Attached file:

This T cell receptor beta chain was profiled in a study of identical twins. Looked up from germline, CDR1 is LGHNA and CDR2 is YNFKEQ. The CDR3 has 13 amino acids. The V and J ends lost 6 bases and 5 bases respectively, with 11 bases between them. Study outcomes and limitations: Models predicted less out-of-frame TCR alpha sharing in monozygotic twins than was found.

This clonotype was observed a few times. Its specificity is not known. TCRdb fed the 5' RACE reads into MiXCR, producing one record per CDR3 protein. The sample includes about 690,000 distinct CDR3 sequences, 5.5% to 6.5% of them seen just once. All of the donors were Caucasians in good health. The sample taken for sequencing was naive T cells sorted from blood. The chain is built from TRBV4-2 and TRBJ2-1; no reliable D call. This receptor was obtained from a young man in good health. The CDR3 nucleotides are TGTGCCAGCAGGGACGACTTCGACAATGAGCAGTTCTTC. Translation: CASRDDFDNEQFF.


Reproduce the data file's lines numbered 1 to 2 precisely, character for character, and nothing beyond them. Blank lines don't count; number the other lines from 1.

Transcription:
This T cell receptor beta chain was profiled in a study of identical twins. Looked up from germline, CDR1 is LGHNA and CDR2 is YNFKEQ. The CDR3 has 13 amino acids. The V and J ends lost 6 bases and 5 bases respectively, with 11 bases between them. Study outcomes and limitations: Models predicted less out-of-frame TCR alpha sharing in monozygotic twins than was found.

This clonotype was observed a few times. Its specificity is not known. TCRdb fed the 5' RACE reads into MiXCR, producing one record per CDR3 protein. The sample includes about 690,000 distinct CDR3 sequences, 5.5% to 6.5% of them seen just once. All of the donors were Caucasians in good health. The sample taken for sequencing was naive T cells sorted from blood. The chain is built from TRBV4-2 and TRBJ2-1; no reliable D call. This receptor was obtained from a young man in good health. The CDR3 nucleotides are TGTGCCAGCAGGGACGACTTCGACAATGAGCAGTTCTTC. Translation: CASRDDFDNEQFF.